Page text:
Institute led project awarded £3m to tackle drug resistance in animal parasites
Published: 14 January 2015
Our researchers are leading a £3m grant to tackle drug resistance in livestock parasites. The award from the BBSRC, led by Prof Eileen Devaney, will fund the BUG Consortium project. They'll be using new sequencing technologies to examine the genomes of parasitic nematodes (roundworm) to investigate the genetic changes that confer drug resistance. The aim will be to find new genetic markers to help spot drug resistance, and to understand how resistance arises and spreads.
Members of the Institute have been awarded almost £3m as part of a consortium to tackle drug resistance in animal parasites.
Gastrointestinal parasites infect all species of grazing livestock and can affect the health and welfare of animals. However, parasites are becoming increasingly resistant to the drugs, called anthelmintics, used to treat infection.
The funding from the from the BBSRC strategic Longer and Larger grant (sLoLa) was just one of five strategic Longer & Larger grants awarded in 2014 and will fund the BUG Consortium project.
The BUG Consortium: Building Upon the Genome: using H. contortus genomic resources to develop novel interventions to control endemic GI parasites was one of only five sLoLas awarded in 2014.
Resistance to anthelmintics has developed rapidly, particularly in nematode worms of sheep and goats. Diagnosis of anthelmintic resistance is difficult and it remains unclear how resistance arises and spreads in parasite populations.
The BUG Consortium will use new sequencing technologies to examine the genomes of parasitic nematodes to investigate the genetic changes that confer drug resistance.
The major aims of the project are: to develop genetic markers for early diagnosis of anthelmintic resistance, to model the spread of resistance under different treatment strategies, and to use the genome as a tool for vaccine discovery.
The project will focus on the two most economically-important parasitic nematodes of sheep, Haemonchus contortus and Teladorsagia circumcincta, but the results will be applicable to parasites of other livestock species, such as cattle and horses, where resistance is emerging.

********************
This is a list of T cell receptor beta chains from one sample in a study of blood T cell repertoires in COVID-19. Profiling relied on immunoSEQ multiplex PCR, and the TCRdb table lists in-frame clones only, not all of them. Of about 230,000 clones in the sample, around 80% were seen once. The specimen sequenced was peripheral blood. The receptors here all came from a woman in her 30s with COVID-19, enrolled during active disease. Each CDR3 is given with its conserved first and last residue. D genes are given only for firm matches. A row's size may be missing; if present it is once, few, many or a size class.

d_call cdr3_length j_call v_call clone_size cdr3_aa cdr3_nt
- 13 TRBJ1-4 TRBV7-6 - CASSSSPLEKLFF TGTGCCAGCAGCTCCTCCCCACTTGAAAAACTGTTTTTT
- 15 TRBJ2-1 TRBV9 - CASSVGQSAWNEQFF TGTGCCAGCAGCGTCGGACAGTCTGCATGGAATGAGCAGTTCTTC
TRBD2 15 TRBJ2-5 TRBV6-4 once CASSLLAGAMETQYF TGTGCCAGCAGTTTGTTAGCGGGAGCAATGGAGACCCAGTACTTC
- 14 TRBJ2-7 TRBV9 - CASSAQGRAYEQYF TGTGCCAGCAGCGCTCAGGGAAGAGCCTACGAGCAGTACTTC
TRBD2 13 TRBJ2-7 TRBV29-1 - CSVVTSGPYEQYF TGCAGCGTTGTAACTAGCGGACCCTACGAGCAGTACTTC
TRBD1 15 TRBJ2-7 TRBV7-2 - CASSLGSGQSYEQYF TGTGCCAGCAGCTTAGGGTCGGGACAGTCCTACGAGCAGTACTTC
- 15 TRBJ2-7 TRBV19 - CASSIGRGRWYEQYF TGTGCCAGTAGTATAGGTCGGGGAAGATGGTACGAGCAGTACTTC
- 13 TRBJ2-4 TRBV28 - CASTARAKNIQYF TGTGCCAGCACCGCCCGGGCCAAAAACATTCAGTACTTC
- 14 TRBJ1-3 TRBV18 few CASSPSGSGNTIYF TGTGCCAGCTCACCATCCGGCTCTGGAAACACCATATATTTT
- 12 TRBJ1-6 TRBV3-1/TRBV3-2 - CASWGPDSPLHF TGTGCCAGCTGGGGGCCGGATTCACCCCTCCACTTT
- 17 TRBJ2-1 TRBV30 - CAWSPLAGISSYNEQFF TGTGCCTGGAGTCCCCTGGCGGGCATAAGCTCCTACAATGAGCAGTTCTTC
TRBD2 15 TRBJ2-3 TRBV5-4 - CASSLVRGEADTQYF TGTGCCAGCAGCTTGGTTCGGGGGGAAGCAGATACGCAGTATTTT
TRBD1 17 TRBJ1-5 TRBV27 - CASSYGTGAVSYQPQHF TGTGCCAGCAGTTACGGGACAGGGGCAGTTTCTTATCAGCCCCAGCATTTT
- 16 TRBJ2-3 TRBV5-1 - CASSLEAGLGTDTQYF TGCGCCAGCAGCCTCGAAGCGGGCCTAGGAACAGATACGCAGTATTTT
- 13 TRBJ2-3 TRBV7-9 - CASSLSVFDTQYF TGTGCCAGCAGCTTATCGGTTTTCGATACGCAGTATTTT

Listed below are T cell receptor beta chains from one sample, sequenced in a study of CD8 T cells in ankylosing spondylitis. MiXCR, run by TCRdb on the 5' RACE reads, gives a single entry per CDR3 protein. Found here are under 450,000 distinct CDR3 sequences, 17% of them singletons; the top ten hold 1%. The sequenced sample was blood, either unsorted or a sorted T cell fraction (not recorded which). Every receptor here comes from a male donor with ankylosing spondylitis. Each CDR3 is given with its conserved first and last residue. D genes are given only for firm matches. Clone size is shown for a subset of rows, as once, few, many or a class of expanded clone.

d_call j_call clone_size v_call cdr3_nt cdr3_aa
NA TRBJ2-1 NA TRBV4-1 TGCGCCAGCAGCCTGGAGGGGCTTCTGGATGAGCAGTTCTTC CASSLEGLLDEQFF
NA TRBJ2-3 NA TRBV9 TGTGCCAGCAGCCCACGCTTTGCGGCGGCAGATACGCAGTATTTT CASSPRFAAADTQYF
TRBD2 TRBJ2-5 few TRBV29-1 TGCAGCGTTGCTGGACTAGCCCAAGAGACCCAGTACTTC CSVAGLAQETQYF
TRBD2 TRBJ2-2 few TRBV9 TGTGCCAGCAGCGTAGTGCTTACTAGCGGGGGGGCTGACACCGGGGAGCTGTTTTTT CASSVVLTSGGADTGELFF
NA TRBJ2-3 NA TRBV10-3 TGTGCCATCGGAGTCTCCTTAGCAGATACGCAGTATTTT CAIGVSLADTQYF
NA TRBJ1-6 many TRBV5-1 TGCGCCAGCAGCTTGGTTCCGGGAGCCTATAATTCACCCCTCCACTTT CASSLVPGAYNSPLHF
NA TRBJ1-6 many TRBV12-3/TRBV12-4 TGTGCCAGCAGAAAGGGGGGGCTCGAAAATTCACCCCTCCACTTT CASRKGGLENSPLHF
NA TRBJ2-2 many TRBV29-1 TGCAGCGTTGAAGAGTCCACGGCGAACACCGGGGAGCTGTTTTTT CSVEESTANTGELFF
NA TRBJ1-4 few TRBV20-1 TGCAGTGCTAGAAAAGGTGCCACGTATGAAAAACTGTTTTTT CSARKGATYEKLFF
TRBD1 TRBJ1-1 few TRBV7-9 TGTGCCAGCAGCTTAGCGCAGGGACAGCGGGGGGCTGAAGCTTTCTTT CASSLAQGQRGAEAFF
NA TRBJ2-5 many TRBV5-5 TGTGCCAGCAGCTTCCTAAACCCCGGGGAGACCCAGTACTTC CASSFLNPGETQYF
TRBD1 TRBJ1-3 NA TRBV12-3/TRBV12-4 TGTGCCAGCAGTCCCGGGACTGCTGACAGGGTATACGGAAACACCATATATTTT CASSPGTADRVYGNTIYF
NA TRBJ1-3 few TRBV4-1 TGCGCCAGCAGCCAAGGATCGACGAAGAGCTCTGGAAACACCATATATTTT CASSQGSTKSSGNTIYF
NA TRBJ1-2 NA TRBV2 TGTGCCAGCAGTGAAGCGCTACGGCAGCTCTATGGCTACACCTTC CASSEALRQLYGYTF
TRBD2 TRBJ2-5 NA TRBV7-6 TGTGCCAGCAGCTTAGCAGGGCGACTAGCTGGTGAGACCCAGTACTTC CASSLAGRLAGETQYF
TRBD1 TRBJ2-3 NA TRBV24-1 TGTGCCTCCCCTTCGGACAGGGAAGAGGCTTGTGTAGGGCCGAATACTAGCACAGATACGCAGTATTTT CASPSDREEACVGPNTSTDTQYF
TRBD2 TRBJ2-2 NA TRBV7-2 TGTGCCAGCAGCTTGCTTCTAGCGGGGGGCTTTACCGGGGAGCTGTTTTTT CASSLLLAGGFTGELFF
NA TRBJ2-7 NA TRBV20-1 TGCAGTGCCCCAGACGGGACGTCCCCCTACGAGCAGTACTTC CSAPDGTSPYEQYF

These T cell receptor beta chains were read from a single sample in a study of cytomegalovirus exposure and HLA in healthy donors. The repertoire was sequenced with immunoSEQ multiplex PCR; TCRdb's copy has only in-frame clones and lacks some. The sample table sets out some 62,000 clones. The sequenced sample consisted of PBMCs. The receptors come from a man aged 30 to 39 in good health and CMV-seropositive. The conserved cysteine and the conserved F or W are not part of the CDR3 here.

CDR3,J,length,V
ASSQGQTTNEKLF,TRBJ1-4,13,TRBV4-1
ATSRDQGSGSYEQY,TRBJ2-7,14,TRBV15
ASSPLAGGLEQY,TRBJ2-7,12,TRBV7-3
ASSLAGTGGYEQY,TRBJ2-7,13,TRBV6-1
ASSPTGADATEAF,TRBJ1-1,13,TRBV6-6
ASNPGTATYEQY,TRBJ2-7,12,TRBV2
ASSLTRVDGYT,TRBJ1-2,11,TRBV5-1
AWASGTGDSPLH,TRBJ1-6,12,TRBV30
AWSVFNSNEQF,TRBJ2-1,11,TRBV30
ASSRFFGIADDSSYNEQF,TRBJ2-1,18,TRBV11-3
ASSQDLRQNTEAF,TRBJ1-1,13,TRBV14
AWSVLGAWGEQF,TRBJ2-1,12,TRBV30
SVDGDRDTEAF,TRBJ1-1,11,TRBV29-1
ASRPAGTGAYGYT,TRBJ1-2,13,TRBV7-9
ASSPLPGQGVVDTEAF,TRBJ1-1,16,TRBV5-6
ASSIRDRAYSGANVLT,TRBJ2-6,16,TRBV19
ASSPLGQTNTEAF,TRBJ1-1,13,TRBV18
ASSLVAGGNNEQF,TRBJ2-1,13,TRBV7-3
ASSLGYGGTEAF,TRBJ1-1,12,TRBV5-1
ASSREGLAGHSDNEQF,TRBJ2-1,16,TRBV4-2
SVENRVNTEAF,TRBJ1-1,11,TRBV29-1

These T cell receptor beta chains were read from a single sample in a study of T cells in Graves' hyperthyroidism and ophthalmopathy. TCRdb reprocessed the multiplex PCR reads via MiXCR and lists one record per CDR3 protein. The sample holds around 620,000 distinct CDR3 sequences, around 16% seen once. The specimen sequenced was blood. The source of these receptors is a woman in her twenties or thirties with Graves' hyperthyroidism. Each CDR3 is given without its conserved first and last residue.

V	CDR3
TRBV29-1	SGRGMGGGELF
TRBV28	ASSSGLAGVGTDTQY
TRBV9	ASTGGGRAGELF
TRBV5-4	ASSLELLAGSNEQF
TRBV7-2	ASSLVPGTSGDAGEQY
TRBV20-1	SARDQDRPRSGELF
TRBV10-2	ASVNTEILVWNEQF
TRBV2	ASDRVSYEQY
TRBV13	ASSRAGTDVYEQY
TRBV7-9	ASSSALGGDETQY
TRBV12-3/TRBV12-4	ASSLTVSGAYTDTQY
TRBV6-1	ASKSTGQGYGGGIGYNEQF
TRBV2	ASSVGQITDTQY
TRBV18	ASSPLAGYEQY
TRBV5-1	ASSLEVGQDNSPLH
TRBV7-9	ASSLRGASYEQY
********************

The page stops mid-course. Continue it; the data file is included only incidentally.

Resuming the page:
Professor Eileen Devaney, who leads the UK-wide team of scientists, said: “This project brings together an excellent team of researchers to address an important problem in food security.
“It builds upon the long held reputation of the University of Glasgow in veterinary research, recognized in the recent Research Excellence Framework as having the highest quality research of any Vet School in the UK, and parasitology in particular. It will allow scientists in the Institute with expertise in modelling and population genomics to work alongside those studying parasite genomes and mechanisms of drug resistance.”
Greg Clark, Minister for Universities, Science and Cities, said: “This funding will support world-leading research teams in Sheffield, Kent, Manchester, Glasgow and Oxford to address research gaps in bioscience for the benefit of the UK.
“From harnessing the sun’s power for better biofuel production to investigating how to reduce costs for British sheep farmers, these research projects supported by almost £16m from government will help to find long-term solutions to some of our biggest challenges in areas like health, energy and agriculture.”
Importantly, the project includes significant consultation with the farming community and guidance from an external Advisory Panel, comprising stakeholders and experts in the field.
The total award is £2.9 million, of which £1.35 million will come to the University of Glasgow. The Institute team includes Professor Eileen Devaney (PI), Dr Roz Laing, Professor Barbara Mable, Dr Collette Britton and Dr Louise Matthews with collaborators from the Wellcome Trust Sanger Institute (Drs James Cotton and Matthew Berriman), University of Edinburgh (Professor Neil Sargison), University of Bristol (Dr Eric Morgan), the Moredun Research Institute (Dr Dave Bartley) and Scotland’s Rural College (Professor Alistair Stott and Dr Cath Milne).
In addition, Professor Mike Stear, Dr Richard Reeve (both of the Institute) and Professor John Gilleard (University of Calgary) are collaborators.
Media enquiries: email@example.com / 0141 330 4831
First published: 14 January 2015